24 January 2008

Medline copycats found out

Nature News (published online 23 January 2008 | doi:10.1038/news.2008.520) has revealed that as many as 200,000 of the 17 million articles in the Medline database might be duplicates, either plagiarized or republished by the same author in different journals. The full article is available here (Errami M, Garner H. A tale of two citations. Nature 2008 Jan 24;451:397-399.)

Analysis with text-matching software produced estimates that 0.04% of a random sample of 62,000 articles might be plagiarized, and 1.35% might be duplicates with the same author. Employing a clever shortcut, the researchers examined more than 7 million Medline abstracts with listed related articles, running their algorithm against just the original abstract and its "most related" abstract. This method revealed 70,000 potential duplicates, which have been loaded onto a publicly accessible database called Déjà vu. It is likely that tools such as Déjà vu and text-comparison software will act as future deterrents to plagiarism.

Publishers are already taking part in tests of anti-plagiarism tools. One of these, CrossCheck, compares new manuscripts against already published materials in its database. CrossCheck searches for similar or identical parts of manuscripts, and when it detects questionable text, it highlights those sections for a suspicious editor to scrutinize.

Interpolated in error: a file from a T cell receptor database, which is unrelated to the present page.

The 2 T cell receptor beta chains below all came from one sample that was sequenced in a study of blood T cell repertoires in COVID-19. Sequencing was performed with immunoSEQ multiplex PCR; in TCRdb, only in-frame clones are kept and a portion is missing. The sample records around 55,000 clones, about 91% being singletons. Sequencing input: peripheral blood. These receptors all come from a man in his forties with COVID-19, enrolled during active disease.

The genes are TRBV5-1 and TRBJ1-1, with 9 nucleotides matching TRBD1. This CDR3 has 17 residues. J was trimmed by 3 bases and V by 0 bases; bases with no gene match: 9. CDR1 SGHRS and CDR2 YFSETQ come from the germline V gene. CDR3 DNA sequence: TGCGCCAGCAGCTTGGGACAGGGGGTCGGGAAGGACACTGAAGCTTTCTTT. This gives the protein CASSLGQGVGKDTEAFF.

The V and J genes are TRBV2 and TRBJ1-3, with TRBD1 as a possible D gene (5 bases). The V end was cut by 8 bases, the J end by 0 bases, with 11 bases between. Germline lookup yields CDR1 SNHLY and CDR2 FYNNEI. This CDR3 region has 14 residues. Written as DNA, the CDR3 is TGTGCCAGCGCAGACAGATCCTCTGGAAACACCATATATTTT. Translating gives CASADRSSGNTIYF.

iParadigm, in Overland Park, Kansas, is working with the IEEE and the other publishers to develop CrossCheck. This is the same company that developed Turnitin.com, an online resource that helps university educators detect plagiarism in student papers. The program has been very successful as a deterrent, although not without stirring up controversy. CrossCheck is expected to be its equivalent

As Oliver Obst (from whom this post was plagiarized), comments in his blog medinfo, this kind of text mining would be easier and more useful generally if all articles were Open Access. It would then be possible to compare more than abstracts, which are brief and not as textually significant; plagiarism could also be determined at the syntax level of an article's full text — truly an alarming scenario for the cribber.